IT wasn't just the Biarritz squad of 2020/2021 that were feeling the nerves in a penalty shootout against fierce rivals Bayonne at the start of June, Barry Maddocks was anxiously waiting to find out if his next challenge would be testing himself in the Top 14.

After four seasons with the Dragons, the backs coach had committed to heading to France before knowing the fate of his new team.

Biarritz had a tense finish to the season after scoring at the death to beat Vannes in the Pro D2 play-off semi-finals before defeat to Perpignan in the final.

That meant they had one last shot at glory – a derby against Bayonne, who had finished one off the bottom of the Top 14.

The rivals were locked at 6-6 after extra time and the final spot in France's top flight was settled by kicks at goal, with former England back rower Steffon Armitage slotting the winner.

That means Maddocks will be part of a Biarritz club preparing for tussles with Toulouse, Clermont Auvernge, La Rochelle, Racing and Bordeaux-Begles when they return for pre-season training next week.

"When I took the job the thought wasn't probably that it would be in the Top 14 but they have arrived there," admitted the new backs coach.

"That's a massive challenge and staying up will be the first aim, then you are able to push on. I'm looking forward to it.

"It was interesting to watch from afar but Top 14 was never really spoken about with (director of rugby) Matt Clarkin and (head coach) Shaun Sowerby, it was all about what I could bring to the team and how that fitted in with what they have been doing."

Welsh-speaker Maddocks is now taking French lessons and is plotting how he will get his messages across to a multi-cultural team.

Landing a job with five-time French champions is exciting, yet it wasn't a no-brainer.

Maddocks will leave wife Sian-Elen and children Cian and Erin in Wales while settling in the south-west of France.

"I wasn't sure initially even though it is a big job, that's because of the nervousness of going over there while my family are over here," he said.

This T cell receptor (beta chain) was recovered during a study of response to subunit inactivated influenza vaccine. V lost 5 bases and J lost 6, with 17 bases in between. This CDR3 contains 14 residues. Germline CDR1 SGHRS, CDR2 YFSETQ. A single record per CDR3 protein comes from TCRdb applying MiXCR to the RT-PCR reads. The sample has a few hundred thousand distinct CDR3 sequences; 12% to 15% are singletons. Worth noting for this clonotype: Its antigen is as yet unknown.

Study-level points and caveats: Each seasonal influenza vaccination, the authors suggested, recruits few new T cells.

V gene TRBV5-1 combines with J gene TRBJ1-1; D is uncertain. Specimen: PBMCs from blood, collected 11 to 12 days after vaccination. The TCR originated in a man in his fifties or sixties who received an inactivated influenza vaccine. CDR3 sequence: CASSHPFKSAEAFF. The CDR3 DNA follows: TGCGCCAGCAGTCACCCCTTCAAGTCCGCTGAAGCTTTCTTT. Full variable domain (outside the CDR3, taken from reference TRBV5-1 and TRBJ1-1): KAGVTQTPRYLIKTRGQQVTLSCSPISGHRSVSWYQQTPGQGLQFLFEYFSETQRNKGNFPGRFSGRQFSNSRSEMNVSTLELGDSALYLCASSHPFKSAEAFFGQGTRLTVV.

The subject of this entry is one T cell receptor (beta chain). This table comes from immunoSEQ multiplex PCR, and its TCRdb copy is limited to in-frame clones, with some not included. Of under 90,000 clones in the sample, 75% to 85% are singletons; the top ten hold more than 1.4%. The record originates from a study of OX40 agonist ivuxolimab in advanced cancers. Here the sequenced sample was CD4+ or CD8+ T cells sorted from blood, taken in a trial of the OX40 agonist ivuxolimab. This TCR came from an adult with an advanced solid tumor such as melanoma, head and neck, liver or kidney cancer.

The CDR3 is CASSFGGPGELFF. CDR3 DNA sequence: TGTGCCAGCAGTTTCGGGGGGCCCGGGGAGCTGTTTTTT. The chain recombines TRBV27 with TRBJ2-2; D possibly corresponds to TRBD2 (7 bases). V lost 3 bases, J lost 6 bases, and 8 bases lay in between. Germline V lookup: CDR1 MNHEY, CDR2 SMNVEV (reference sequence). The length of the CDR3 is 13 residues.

"But my wife was super supportive – she said it was a great opportunity and told me to grasp it."

Maddocks spent four campaigns with the Dragons after arriving from Bath as skills coach in 2017.

He was promoted to attack coach by Bernard Jackman in his second year but returned to his initial role last season after the arrival of Gordon Ross.

"I had some really amazing experiences at the Dragons," said former Aberavon centre and coach Maddocks, who had previously worked with England's sevens teams, Wales Under-16s and Hartpury College.

"I came from Bath where you could pick a second team would be strong – the 10s were George Ford and Rhys Priestland while there was Sam Burgess and Kyle Eastmond (at 12).

"You could reel off two teams as good as each other but the Dragons was a completely different challenge and they were in a different place.

"It was pleasing that there was steady progress, not as quick as we would have liked but investment has gradually increased as the years have gone by.

South Wales Argus:

"It was great to see the players get better, whether someone like Aaron Wainwright, Jared Rosser, Leon Brown or Matthew Screech.

"They have come along on that journey and then there has been the ability to purchase a couple of key players on top of that like Jonah Holmes, Sam Davies, Gonzalo Bertranou and now Will Rowlands, adding on to what has been developed.

"There were some tough times but also great times, like qualifying for the European quarter-finals off the back of good performances and the first Judgement Day win.

"They were all markers of small steps and it was a brilliant learning experience for me, I feel that I am a better person and a much better coach with more understanding about the differences of environments."

Maddocks will aim to put those lessons to use against France's best in the formidable Top 14.